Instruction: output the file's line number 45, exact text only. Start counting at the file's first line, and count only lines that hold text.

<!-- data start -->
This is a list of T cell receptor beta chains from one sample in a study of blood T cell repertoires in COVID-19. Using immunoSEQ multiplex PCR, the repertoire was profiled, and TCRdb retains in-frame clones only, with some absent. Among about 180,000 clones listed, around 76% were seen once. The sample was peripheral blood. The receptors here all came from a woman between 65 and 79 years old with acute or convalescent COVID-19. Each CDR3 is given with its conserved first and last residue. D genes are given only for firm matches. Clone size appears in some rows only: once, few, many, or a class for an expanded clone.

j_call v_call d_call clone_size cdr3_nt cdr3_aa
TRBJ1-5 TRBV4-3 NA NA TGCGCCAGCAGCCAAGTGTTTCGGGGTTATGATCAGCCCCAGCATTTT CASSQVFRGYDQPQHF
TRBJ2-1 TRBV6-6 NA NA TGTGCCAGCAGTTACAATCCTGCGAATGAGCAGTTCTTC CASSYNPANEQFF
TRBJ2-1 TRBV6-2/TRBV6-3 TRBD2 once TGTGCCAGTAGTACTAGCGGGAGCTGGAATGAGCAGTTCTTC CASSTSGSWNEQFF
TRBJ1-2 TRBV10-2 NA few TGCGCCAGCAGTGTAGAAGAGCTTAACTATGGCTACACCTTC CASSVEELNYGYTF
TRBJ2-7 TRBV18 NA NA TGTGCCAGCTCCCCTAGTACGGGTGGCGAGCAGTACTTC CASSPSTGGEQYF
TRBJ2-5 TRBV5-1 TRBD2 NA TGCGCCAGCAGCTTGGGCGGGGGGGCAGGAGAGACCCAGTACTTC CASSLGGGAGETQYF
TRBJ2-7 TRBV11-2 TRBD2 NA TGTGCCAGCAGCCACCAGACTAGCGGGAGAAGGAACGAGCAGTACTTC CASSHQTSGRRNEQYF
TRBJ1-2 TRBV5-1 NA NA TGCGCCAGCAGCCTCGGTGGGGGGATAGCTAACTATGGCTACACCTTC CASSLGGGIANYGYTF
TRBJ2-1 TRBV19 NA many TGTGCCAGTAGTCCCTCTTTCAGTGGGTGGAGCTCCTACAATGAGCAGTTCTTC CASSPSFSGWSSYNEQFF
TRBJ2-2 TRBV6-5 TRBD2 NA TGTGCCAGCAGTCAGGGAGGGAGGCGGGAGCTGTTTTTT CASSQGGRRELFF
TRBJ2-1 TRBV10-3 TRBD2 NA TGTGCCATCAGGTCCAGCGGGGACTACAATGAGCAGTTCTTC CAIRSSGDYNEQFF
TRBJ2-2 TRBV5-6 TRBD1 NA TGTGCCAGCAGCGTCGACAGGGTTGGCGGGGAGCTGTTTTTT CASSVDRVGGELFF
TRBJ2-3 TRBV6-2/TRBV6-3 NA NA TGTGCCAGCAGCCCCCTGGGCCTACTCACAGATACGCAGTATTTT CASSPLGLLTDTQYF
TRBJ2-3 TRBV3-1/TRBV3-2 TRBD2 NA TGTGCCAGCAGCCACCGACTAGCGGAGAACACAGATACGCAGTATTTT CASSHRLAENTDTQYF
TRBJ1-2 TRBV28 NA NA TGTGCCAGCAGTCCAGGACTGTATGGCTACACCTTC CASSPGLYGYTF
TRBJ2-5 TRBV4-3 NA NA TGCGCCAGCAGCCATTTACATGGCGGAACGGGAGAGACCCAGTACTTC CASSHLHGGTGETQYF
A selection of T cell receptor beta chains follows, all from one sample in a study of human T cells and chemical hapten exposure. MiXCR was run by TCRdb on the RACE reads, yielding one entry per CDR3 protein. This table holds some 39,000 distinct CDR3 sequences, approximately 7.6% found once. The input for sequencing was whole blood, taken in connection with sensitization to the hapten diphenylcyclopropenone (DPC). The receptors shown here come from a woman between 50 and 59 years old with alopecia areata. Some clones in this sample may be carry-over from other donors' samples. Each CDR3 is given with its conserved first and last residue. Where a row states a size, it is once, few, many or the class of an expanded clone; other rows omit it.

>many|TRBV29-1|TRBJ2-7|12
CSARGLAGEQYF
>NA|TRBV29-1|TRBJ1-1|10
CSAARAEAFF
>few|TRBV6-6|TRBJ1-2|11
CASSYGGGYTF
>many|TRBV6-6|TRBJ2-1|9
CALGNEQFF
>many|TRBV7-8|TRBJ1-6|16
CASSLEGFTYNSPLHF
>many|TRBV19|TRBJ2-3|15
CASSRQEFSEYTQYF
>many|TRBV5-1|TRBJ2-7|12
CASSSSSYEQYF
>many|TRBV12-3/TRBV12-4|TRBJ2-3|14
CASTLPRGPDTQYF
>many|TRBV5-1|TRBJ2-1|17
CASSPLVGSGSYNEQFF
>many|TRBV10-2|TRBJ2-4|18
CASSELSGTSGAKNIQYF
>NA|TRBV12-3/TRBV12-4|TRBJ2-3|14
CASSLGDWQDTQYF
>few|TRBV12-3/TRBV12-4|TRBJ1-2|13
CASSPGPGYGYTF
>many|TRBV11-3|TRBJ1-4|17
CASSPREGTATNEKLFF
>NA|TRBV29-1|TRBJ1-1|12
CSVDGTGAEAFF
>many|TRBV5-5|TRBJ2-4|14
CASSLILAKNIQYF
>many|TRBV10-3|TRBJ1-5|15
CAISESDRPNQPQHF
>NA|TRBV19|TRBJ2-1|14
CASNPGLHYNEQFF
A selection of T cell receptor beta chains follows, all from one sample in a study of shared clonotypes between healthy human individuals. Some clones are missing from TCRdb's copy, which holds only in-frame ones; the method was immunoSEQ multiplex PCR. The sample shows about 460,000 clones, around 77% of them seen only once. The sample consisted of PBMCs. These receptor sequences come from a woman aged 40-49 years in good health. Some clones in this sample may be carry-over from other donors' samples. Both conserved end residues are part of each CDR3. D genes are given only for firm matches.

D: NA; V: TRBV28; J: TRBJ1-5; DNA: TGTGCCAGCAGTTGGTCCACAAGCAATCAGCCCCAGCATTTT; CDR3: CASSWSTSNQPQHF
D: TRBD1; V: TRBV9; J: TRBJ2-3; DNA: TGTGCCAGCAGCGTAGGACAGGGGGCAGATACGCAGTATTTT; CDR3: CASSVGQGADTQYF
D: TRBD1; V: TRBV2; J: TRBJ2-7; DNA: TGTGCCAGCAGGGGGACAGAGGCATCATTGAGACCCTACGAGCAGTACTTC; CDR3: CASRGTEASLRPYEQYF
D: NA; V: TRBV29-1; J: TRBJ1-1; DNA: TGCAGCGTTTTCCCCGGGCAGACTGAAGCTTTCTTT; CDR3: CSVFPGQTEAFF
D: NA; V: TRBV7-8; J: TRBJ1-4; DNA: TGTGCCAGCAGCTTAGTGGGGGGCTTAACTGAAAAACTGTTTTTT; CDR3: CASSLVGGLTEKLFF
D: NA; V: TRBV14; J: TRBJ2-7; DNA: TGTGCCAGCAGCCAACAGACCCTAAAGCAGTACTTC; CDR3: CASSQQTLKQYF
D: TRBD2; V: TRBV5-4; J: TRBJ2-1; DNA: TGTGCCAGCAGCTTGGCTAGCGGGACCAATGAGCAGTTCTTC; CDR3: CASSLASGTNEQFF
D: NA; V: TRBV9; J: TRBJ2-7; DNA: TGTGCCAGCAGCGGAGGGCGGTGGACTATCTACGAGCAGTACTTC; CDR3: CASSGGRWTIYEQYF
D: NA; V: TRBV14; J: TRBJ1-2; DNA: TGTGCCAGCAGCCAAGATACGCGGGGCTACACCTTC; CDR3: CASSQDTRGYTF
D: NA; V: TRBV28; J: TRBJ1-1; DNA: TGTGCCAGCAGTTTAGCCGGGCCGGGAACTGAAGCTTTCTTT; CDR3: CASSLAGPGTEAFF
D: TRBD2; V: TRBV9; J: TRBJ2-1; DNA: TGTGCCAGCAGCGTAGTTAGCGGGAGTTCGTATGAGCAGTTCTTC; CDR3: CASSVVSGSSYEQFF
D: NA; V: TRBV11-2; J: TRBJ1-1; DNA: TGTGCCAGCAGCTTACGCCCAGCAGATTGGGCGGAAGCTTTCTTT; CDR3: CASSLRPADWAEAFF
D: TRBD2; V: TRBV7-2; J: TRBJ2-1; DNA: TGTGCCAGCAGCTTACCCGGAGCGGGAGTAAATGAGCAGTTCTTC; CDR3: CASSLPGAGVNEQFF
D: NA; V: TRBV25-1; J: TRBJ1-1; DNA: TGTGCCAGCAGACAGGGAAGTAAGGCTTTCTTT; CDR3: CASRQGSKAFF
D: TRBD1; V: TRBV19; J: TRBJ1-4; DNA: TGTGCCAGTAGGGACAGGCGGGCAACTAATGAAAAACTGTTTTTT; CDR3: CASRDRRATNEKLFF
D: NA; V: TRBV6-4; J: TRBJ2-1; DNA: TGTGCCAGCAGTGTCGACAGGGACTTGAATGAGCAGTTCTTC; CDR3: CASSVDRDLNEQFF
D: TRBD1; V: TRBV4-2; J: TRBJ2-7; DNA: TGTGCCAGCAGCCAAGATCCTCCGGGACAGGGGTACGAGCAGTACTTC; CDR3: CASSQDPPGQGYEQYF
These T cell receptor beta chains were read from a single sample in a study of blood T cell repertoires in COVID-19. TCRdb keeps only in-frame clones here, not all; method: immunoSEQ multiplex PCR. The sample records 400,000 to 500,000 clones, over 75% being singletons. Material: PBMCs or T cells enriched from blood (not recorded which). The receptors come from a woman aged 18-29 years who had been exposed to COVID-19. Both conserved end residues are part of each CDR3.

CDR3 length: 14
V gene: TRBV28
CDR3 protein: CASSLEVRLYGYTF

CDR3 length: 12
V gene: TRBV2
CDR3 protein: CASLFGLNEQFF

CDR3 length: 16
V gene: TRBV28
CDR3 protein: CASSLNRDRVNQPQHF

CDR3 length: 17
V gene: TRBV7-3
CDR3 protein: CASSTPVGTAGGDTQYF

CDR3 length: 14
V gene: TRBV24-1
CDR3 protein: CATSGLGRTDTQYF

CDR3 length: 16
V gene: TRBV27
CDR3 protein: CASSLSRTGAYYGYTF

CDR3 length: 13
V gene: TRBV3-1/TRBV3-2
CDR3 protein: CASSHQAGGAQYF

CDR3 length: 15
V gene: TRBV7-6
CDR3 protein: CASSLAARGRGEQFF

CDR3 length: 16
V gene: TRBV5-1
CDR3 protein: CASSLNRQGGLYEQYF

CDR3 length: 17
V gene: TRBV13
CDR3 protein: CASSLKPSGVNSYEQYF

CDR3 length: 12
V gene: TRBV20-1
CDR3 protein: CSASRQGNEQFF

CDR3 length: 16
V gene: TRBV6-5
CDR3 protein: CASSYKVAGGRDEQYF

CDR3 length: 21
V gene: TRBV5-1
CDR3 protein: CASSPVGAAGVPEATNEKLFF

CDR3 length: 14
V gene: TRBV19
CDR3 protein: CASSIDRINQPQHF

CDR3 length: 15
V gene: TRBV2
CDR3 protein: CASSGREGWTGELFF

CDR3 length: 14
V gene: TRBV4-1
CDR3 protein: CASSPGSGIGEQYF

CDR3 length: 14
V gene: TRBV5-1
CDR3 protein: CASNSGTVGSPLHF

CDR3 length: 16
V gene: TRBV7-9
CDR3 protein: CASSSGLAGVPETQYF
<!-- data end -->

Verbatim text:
CASSPREGTATNEKLFF